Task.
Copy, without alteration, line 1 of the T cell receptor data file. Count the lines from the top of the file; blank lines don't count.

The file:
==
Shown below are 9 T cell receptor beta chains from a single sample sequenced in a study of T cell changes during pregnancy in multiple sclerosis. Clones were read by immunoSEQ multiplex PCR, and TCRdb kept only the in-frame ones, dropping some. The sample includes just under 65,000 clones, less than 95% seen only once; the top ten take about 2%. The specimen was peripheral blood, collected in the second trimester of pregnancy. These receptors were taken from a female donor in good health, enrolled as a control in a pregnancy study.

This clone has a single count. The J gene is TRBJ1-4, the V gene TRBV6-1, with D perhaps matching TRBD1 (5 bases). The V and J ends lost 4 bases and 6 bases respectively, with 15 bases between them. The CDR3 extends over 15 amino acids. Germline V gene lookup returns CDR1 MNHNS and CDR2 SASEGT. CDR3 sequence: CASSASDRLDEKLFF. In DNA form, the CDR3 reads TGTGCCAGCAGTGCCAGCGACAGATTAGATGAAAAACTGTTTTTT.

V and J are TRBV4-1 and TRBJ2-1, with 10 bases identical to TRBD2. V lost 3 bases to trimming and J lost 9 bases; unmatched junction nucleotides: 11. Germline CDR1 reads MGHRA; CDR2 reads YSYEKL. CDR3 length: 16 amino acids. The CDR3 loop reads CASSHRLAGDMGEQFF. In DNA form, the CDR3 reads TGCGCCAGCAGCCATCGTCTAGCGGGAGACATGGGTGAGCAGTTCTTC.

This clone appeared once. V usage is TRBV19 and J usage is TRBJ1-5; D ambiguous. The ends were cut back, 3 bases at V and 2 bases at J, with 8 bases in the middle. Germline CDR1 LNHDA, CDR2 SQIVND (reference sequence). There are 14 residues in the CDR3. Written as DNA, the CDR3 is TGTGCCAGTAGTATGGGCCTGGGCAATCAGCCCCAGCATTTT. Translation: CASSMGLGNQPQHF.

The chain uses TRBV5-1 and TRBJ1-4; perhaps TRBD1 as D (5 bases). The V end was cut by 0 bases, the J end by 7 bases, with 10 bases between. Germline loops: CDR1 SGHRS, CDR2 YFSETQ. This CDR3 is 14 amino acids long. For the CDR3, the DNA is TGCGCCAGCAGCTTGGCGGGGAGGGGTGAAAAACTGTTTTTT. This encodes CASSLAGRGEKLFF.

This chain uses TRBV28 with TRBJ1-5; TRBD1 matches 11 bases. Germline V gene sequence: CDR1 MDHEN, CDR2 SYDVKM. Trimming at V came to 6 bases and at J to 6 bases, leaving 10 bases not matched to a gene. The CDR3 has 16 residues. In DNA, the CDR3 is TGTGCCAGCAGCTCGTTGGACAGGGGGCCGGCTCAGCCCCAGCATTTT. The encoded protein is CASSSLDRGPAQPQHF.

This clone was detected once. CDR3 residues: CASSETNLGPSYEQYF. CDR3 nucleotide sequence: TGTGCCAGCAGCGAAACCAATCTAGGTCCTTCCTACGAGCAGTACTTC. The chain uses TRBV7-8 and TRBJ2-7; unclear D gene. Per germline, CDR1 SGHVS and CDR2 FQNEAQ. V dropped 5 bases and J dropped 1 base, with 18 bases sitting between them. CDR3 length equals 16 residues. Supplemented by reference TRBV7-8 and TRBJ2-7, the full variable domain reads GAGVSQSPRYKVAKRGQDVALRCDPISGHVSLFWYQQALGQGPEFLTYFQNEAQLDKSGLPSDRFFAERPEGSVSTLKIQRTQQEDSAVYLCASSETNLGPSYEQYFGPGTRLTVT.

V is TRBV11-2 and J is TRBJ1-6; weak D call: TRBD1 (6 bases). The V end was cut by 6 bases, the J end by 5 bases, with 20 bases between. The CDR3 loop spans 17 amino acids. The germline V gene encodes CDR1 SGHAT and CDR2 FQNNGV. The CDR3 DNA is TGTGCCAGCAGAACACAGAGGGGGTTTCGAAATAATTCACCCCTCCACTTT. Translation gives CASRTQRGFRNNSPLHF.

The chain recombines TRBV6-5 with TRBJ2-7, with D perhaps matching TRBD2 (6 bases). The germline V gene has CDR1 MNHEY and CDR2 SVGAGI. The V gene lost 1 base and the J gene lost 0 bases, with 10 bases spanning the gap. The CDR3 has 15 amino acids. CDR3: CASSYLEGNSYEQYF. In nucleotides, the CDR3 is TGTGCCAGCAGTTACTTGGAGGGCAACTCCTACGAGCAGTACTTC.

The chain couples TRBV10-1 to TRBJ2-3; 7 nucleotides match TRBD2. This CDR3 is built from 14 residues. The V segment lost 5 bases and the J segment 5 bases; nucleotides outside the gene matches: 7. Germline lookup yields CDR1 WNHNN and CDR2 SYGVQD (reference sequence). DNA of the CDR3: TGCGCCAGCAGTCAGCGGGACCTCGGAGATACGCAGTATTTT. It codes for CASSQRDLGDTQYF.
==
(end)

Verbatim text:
Shown below are 9 T cell receptor beta chains from a single sample sequenced in a study of T cell changes during pregnancy in multiple sclerosis. Clones were read by immunoSEQ multiplex PCR, and TCRdb kept only the in-frame ones, dropping some. The sample includes just under 65,000 clones, less than 95% seen only once; the top ten take about 2%. The specimen was peripheral blood, collected in the second trimester of pregnancy. These receptors were taken from a female donor in good health, enrolled as a control in a pregnancy study.